Emergency *ooof*: Gnomon

Oh mo*jo*. Mojo mojo mojo. If this hasn’t brought the mojo back, then what will? Here is a picture that speaks to me, stronger and louder than any other RA picture before. This is photography. I love this.

Urban and the shed crew bw

From Urban and the Shed Crew’s Instagram. In their own words: “For our last day of filming, a picture of Urban and Chop walking the streets of Leeds “

But maybe I am getting over excited here. This is not a carefully set-up shot afaik, nothing divinely conceived, meticulously planned, deliberately shot. This is a shot celebrating the last day of a film shoot, and maybe I am so excited by it because in the previous photographic oeuvre of Mr A fine art photography is absent. Yes, it is, however beautiful and carefully crafted you have so far considered the photographs that have been taken of Mr A.

And that is because his photographic output consists of commercial photography. We have film stills – taken to promote and sell a film; fashion shots – made to sell clothing; the actor’s headshot – selling the talent and adaptability of the actor; press photographs – sold by the photographers to illustrate news with; portraits – selling the photographers’ expertise as much as the bankability of the subject.

You see – fine art has been largely absent from the photographs of Mr A even if I may have been carried away occasionally, pronouncing one or the other image as “art”. Previous photographs that I have hailed as particularly good were certainly exemplary exhibitions of the creator’s skill, displaying how adept they are at their craft, photography. Showing their subject in the best possible way, depending on the focus of the shoot – i.e. portraiture, fashion, press. And yes, there can be art in craft as well, as much as there is craft in art. But apart from the obvious aestheticism of Paula Parrish’s photoshoot for Fault magazine, I have not seen much that has been deliberately “artistic” so far. The portraits and stills were all characterised by the mission to sell either the subject, the subject’s project or the subject’s clothes.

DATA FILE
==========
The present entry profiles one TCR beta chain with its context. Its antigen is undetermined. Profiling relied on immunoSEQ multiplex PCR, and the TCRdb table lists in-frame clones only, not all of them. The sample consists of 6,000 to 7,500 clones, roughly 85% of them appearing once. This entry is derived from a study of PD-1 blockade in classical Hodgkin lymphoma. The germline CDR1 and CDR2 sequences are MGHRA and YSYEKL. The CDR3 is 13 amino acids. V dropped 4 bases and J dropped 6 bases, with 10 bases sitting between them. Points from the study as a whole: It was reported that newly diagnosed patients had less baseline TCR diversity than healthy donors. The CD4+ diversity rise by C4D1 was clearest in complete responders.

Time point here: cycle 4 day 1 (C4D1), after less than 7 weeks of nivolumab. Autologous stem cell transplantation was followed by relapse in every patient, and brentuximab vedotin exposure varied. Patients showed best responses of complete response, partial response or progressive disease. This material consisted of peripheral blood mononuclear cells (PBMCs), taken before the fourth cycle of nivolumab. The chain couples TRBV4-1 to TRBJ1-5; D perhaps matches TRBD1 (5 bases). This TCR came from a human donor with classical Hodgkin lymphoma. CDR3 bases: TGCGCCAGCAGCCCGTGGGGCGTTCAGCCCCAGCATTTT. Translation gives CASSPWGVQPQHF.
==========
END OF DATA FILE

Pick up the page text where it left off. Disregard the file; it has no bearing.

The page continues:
This, however, does not sell the subjects’ beauty, nor their talent, nor fashion. It may vaguely sell a film, but would be unusual in that as it omits the protagonists’ faces. So all this sells is aesthetics and beauty for purely artistic, visual reasons. No fashion label attached, no particular event, no face as such. It is there to appeal to our innate sense of aesthetics, nothing else. That is what fine art photography does for me.

Calm your mammaries, Guylty.

In a square frame we see a street scene. A brick wall provides the backdrop for the pared-back scenario. The scene is illuminated by strong sunshine, the morning or afternoon sun. Two people are walking down an incline, on a footpath. A man and a boy. They walk from right to left, looking ahead, with their bodies at an angle to us. Their steps are in sync, as is their posture, with a straight back and left arm dangling relaxed at their side.
And that is it. There is little action in this scene, no facial features recognisable, and yet there is something fascinating about this image. The synchronicity of the two people stands out first and foremost. With their steps in sync and the posture so similar, this evokes a feeling of friendship or companionship. These two people belong together, they are familiar with each other, they accompany each other – otherwise they would not be walking down the street in unison, mirroring each other.

And yet the image screams contrast and contradiction. You will find many of those in the image: Man and boy. Old and young, adult and child. Bare environment vs human life. There are the rounded shapes of the human form vs the straight lines of inanimate shapes. The cold stone vs the warm blooded-humans. It is these contradiction that makes the scene and the scenario so photographically interesting. With the lack of action, the photographer has to find another vehicle to carry meaning. We do this by looking for contrasts – both in the shapes that we see in our viewfinder, as well as in the meaning of these shapes and their relationship to each other.